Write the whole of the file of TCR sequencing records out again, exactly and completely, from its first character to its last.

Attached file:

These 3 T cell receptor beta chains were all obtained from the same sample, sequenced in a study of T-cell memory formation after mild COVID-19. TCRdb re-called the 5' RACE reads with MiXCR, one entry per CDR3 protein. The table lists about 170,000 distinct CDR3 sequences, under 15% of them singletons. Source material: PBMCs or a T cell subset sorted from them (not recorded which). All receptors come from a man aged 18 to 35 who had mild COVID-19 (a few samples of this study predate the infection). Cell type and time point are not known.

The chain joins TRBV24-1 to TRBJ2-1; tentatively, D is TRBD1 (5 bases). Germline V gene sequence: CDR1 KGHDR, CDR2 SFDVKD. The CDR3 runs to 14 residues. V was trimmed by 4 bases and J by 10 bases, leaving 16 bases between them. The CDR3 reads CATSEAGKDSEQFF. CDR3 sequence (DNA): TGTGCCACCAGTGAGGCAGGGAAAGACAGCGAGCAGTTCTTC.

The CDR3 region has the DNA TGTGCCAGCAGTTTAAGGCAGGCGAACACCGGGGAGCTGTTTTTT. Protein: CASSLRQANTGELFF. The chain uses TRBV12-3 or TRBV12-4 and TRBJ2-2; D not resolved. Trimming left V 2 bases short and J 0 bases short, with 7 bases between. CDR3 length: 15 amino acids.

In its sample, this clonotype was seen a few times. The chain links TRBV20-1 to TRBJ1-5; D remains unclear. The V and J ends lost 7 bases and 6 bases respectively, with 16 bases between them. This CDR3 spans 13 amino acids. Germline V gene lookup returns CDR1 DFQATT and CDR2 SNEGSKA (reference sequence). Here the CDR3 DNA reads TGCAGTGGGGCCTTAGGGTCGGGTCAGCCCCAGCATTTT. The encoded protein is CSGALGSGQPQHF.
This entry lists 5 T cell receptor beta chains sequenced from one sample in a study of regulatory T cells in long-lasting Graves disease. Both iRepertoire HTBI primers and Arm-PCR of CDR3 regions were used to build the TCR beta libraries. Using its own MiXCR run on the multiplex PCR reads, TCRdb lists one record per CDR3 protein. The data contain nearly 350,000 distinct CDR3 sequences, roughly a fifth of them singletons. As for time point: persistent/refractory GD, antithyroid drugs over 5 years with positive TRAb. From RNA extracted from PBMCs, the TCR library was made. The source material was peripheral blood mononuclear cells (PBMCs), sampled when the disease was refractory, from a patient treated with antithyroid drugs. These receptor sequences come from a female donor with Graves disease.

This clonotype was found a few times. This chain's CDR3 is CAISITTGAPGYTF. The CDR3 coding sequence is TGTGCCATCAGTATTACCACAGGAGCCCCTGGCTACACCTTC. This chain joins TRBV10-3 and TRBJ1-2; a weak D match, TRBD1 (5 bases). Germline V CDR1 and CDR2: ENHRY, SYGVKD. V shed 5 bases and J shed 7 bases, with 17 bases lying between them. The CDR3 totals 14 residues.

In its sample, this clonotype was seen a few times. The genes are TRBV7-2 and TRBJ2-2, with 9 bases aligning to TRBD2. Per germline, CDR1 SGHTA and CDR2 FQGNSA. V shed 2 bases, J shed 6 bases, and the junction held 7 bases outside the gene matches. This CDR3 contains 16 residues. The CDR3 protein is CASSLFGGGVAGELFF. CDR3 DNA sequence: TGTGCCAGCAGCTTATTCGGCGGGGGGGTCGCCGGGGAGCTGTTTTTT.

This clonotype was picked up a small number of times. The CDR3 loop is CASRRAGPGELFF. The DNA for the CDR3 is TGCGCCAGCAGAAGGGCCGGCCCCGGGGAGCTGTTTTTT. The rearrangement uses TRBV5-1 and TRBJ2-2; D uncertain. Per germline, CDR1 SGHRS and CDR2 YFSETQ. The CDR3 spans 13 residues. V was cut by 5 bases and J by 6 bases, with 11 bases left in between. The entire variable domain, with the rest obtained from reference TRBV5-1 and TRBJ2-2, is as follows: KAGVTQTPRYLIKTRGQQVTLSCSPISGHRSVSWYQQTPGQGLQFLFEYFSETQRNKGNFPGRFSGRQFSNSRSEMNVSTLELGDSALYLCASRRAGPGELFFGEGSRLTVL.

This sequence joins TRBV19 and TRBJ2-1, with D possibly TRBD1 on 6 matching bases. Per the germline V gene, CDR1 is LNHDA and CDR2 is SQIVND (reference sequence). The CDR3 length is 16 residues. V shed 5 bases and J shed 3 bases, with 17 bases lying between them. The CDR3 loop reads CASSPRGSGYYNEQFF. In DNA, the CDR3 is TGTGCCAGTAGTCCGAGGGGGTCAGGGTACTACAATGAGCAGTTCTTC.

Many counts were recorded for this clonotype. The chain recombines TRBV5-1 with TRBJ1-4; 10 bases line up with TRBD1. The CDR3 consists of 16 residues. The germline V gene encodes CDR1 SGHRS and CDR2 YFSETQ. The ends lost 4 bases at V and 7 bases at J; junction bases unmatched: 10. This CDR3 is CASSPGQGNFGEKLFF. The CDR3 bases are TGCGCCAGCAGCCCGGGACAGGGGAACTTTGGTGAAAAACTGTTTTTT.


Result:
These 3 T cell receptor beta chains were all obtained from the same sample, sequenced in a study of T-cell memory formation after mild COVID-19. TCRdb re-called the 5' RACE reads with MiXCR, one entry per CDR3 protein. The table lists about 170,000 distinct CDR3 sequences, under 15% of them singletons. Source material: PBMCs or a T cell subset sorted from them (not recorded which). All receptors come from a man aged 18 to 35 who had mild COVID-19 (a few samples of this study predate the infection). Cell type and time point are not known.

The chain joins TRBV24-1 to TRBJ2-1; tentatively, D is TRBD1 (5 bases). Germline V gene sequence: CDR1 KGHDR, CDR2 SFDVKD. The CDR3 runs to 14 residues. V was trimmed by 4 bases and J by 10 bases, leaving 16 bases between them. The CDR3 reads CATSEAGKDSEQFF. CDR3 sequence (DNA): TGTGCCACCAGTGAGGCAGGGAAAGACAGCGAGCAGTTCTTC.

The CDR3 region has the DNA TGTGCCAGCAGTTTAAGGCAGGCGAACACCGGGGAGCTGTTTTTT. Protein: CASSLRQANTGELFF. The chain uses TRBV12-3 or TRBV12-4 and TRBJ2-2; D not resolved. Trimming left V 2 bases short and J 0 bases short, with 7 bases between. CDR3 length: 15 amino acids.

In its sample, this clonotype was seen a few times. The chain links TRBV20-1 to TRBJ1-5; D remains unclear. The V and J ends lost 7 bases and 6 bases respectively, with 16 bases between them. This CDR3 spans 13 amino acids. Germline V gene lookup returns CDR1 DFQATT and CDR2 SNEGSKA (reference sequence). Here the CDR3 DNA reads TGCAGTGGGGCCTTAGGGTCGGGTCAGCCCCAGCATTTT. The encoded protein is CSGALGSGQPQHF.
This entry lists 5 T cell receptor beta chains sequenced from one sample in a study of regulatory T cells in long-lasting Graves disease. Both iRepertoire HTBI primers and Arm-PCR of CDR3 regions were used to build the TCR beta libraries. Using its own MiXCR run on the multiplex PCR reads, TCRdb lists one record per CDR3 protein. The data contain nearly 350,000 distinct CDR3 sequences, roughly a fifth of them singletons. As for time point: persistent/refractory GD, antithyroid drugs over 5 years with positive TRAb. From RNA extracted from PBMCs, the TCR library was made. The source material was peripheral blood mononuclear cells (PBMCs), sampled when the disease was refractory, from a patient treated with antithyroid drugs. These receptor sequences come from a female donor with Graves disease.

This clonotype was found a few times. This chain's CDR3 is CAISITTGAPGYTF. The CDR3 coding sequence is TGTGCCATCAGTATTACCACAGGAGCCCCTGGCTACACCTTC. This chain joins TRBV10-3 and TRBJ1-2; a weak D match, TRBD1 (5 bases). Germline V CDR1 and CDR2: ENHRY, SYGVKD. V shed 5 bases and J shed 7 bases, with 17 bases lying between them. The CDR3 totals 14 residues.

In its sample, this clonotype was seen a few times. The genes are TRBV7-2 and TRBJ2-2, with 9 bases aligning to TRBD2. Per germline, CDR1 SGHTA and CDR2 FQGNSA. V shed 2 bases, J shed 6 bases, and the junction held 7 bases outside the gene matches. This CDR3 contains 16 residues. The CDR3 protein is CASSLFGGGVAGELFF. CDR3 DNA sequence: TGTGCCAGCAGCTTATTCGGCGGGGGGGTCGCCGGGGAGCTGTTTTTT.

This clonotype was picked up a small number of times. The CDR3 loop is CASRRAGPGELFF. The DNA for the CDR3 is TGCGCCAGCAGAAGGGCCGGCCCCGGGGAGCTGTTTTTT. The rearrangement uses TRBV5-1 and TRBJ2-2; D uncertain. Per germline, CDR1 SGHRS and CDR2 YFSETQ. The CDR3 spans 13 residues. V was cut by 5 bases and J by 6 bases, with 11 bases left in between. The entire variable domain, with the rest obtained from reference TRBV5-1 and TRBJ2-2, is as follows: KAGVTQTPRYLIKTRGQQVTLSCSPISGHRSVSWYQQTPGQGLQFLFEYFSETQRNKGNFPGRFSGRQFSNSRSEMNVSTLELGDSALYLCASRRAGPGELFFGEGSRLTVL.

This sequence joins TRBV19 and TRBJ2-1, with D possibly TRBD1 on 6 matching bases. Per the germline V gene, CDR1 is LNHDA and CDR2 is SQIVND (reference sequence). The CDR3 length is 16 residues. V shed 5 bases and J shed 3 bases, with 17 bases lying between them. The CDR3 loop reads CASSPRGSGYYNEQFF. In DNA, the CDR3 is TGTGCCAGTAGTCCGAGGGGGTCAGGGTACTACAATGAGCAGTTCTTC.

Many counts were recorded for this clonotype. The chain recombines TRBV5-1 with TRBJ1-4; 10 bases line up with TRBD1. The CDR3 consists of 16 residues. The germline V gene encodes CDR1 SGHRS and CDR2 YFSETQ. The ends lost 4 bases at V and 7 bases at J; junction bases unmatched: 10. This CDR3 is CASSPGQGNFGEKLFF. The CDR3 bases are TGCGCCAGCAGCCCGGGACAGGGGAACTTTGGTGAAAAACTGTTTTTT.